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Bainbridge Island OKs interim rules for pot shops and collective gardens
The Bainbridge Island City Council decided Wednesday to impose a temporary moratorium on marijuana grow operations and approve interim regulations on retailers, processors and medical marijuana “collective gardens.”
The interim regulations limits processors, retailers and medical marijuana “collective gardens” to business industrial zones. Under the interim rules, such marijuana businesses could be located at the Day Road industrial park.
Rolling Bay, the other area on the island earlier identified as a possible location, would not be considered as a location until the permanent ordinance is discussed.
Council members noted, however, the interim ordinance does little to address questions concerning marijuana grow operations other than they would be allowed anywhere crop agriculture is permitted.
“I can’t imagine supporting an ordinance that allows some unknown smacking of parcels all over; that’s a long-term process,” said Councilwoman Kirsten Hytopolous.
“I also think, however, that a large number of citizens will be upset with us for doing a moratorium on the retail operations,” she added.
Interim rules and a temporary moratorium on grow operations will allow city staff to permit marijuana-related licenses with minimal negative impact on the community. The rules will act as placeholders for six months while the council considers more comprehensive regulations.
In a permanent zoning ordinance, the city will examine impacts experienced by other communities such as the degradation of a neighborhood due to shuttered up homes; offensive odors; night time traffic and loitering; environmental damage; illegal structural modifications; conversion of a residence into a processing facility; and criminal issues, such as burglaries at medical marijuana facilities.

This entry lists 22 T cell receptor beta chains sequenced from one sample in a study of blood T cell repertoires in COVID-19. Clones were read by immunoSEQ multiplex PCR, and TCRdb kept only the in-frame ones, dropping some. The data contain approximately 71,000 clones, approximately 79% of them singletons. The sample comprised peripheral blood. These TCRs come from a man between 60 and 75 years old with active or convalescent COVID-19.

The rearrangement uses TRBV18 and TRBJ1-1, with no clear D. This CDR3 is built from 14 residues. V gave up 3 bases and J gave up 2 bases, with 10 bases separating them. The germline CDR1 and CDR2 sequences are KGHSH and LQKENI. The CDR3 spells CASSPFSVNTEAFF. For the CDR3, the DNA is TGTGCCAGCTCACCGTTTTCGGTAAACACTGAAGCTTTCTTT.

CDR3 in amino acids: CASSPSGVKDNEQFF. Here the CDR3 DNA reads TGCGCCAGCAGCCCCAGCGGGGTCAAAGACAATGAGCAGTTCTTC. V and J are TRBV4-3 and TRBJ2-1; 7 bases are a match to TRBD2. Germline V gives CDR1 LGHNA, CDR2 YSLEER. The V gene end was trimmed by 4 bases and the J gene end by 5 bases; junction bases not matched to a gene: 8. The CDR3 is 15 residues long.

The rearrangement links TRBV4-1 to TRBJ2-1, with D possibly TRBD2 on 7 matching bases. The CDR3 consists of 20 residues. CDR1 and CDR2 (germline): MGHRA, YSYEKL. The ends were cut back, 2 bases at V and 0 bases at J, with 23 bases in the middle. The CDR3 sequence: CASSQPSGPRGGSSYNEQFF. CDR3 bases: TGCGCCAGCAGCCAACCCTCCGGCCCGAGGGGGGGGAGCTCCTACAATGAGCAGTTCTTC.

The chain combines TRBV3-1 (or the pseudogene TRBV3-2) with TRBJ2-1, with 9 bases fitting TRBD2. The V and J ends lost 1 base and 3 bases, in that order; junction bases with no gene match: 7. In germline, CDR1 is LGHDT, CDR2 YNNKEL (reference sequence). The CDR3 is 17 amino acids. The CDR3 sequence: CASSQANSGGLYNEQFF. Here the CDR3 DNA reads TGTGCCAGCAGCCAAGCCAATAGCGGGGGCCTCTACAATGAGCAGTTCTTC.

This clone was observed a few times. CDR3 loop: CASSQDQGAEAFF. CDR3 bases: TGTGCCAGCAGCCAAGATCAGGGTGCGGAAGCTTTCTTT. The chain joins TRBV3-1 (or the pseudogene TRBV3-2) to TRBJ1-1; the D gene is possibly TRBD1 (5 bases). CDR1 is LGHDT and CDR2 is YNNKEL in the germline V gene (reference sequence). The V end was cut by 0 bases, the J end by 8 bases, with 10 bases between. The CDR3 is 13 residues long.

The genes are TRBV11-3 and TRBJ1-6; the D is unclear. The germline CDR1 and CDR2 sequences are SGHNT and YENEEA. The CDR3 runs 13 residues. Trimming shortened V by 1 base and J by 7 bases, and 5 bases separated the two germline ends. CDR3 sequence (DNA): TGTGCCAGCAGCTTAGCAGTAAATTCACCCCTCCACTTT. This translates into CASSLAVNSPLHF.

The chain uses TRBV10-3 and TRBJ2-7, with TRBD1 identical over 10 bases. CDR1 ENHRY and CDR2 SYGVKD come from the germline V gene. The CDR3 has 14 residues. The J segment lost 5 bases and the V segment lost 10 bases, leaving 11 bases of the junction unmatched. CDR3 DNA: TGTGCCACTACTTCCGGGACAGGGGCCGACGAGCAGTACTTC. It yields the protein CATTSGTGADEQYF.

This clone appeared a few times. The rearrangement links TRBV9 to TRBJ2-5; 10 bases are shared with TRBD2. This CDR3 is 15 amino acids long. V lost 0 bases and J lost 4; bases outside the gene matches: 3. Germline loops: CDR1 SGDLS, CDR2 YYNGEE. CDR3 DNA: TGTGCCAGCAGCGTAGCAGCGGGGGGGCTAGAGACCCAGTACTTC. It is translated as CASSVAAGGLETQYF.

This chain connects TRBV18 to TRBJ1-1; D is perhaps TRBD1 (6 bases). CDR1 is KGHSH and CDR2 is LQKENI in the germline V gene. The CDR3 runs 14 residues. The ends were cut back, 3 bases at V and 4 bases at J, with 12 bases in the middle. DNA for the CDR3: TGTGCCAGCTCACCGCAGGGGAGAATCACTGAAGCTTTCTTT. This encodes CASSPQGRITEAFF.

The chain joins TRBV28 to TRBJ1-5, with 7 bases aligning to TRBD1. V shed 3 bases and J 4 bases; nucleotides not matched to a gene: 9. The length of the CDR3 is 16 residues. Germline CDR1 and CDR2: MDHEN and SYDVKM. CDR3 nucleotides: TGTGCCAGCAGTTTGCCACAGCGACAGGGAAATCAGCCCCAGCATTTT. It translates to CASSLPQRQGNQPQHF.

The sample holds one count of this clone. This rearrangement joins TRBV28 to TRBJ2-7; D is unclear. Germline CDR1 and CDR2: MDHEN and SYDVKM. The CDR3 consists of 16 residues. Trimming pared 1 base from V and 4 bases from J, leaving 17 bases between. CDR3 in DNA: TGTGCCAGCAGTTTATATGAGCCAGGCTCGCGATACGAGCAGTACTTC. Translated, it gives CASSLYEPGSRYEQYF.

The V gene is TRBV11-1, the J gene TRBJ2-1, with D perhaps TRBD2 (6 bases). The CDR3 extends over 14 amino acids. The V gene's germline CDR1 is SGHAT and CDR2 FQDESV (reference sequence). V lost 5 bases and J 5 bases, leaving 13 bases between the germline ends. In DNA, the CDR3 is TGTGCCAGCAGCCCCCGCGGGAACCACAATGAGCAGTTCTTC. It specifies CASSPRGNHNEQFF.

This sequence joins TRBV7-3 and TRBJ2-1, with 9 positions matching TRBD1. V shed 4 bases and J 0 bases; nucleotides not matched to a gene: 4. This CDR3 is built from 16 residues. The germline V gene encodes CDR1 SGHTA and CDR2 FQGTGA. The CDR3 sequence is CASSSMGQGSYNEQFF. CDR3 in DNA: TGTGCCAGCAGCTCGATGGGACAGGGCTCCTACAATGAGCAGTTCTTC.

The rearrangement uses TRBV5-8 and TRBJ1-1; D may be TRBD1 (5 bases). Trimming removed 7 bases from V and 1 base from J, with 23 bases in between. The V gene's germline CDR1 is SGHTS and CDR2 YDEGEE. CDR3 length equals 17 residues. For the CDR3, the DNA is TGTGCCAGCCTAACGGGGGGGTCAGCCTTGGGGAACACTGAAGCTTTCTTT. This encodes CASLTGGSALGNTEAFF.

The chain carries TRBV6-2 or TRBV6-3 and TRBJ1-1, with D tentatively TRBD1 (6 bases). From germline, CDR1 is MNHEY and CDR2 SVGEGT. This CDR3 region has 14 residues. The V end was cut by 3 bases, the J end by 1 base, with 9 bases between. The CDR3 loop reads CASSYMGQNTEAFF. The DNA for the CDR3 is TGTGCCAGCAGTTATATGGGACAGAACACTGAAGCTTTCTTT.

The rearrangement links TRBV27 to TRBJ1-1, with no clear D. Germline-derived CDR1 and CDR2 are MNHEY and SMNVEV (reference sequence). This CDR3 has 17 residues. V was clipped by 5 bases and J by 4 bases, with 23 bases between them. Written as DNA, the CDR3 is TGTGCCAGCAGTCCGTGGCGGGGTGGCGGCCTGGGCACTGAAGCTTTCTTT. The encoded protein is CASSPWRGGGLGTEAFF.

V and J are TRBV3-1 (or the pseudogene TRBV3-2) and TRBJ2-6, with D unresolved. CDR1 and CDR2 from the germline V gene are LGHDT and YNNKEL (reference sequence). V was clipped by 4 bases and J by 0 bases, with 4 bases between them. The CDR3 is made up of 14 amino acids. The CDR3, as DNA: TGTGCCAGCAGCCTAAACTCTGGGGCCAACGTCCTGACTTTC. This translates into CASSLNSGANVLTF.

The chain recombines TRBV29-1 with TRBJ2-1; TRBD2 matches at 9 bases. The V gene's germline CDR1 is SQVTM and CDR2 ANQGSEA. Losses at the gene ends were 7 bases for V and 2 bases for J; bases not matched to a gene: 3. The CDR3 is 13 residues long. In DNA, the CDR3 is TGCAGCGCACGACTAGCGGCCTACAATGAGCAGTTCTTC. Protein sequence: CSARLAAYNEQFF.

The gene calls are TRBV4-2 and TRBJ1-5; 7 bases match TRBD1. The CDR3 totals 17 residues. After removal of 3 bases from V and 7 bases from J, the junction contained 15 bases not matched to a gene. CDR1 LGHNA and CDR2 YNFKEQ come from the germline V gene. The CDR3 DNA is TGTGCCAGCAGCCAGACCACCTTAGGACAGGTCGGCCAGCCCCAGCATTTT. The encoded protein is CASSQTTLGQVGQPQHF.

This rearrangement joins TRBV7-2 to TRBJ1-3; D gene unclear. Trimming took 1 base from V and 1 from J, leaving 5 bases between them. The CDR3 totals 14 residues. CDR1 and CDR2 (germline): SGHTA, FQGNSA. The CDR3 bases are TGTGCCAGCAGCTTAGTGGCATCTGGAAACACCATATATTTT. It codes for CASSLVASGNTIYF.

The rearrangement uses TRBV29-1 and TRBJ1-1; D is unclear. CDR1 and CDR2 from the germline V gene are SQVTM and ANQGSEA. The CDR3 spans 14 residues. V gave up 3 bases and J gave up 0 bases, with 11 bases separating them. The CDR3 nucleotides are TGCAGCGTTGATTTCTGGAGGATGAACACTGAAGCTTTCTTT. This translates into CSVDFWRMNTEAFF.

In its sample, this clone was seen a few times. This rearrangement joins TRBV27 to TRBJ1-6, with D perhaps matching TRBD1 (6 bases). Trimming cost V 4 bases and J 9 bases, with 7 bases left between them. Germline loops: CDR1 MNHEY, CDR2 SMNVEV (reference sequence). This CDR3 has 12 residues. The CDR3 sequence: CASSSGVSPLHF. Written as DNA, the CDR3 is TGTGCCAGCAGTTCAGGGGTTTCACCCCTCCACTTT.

Despite zoning concerns, one citzen came from Seattle to discuss the potential of opening a local medical marijuana business.
Andrew Kohl of Organic Greens currently owns and manages a delivery business that distributes medicinal marijuana to patients from Belfair to Bainbridge. Just two weeks ago, he applied to open a safe access location on the island for his patients.
Kohl said he was told by city staff to wait until this week’s council meeting when council members would discuss the interim regulations prompted by Initiative 502, the ballot measure passed last November that legalized recreational marijuana under Washington state law.
Kohl explained that 30 percent of his patients come from Kitsap County and Bainbridge Island.
A safe access location, he said, would be more convenient to his clients and also allow him better means for understanding their needs.
At Wednesday’s council session, he told council members he was concerned that they were wrapping medical marijuana businesses in with I-502 recreational regulations. And he encouraged them to give greater consideration to businesses such as his.
“It is our goal for education, compassion and community outreach to develop and sustain a collective of integrity and support for our patients,” Kohl explained.
Also under the interim regulations, collective gardens must be established inside permanent structures that comply with the city’s building code and must be 500 feet away from other marijuana businesses, collective gardens or residential areas.
The council first considered imposing a temporary moratorium on all marijuana-related businesses.
The motion was defeated, however, by a 5-2 vote.
The council then passed with a 6-1 vote a six-month moratorium on grow operations and the approval of interim regulations on retailers, processors and medical marijuana “collective gardens.”
“I think it’s good for the community, even though they don’t realize it. They get to lay the brick that everyone gets to walk on,” said Angie Tyree.
Tyree plans to work with Kohl once his business opens. She currently works as a registered nurse at a rheumatology clinic.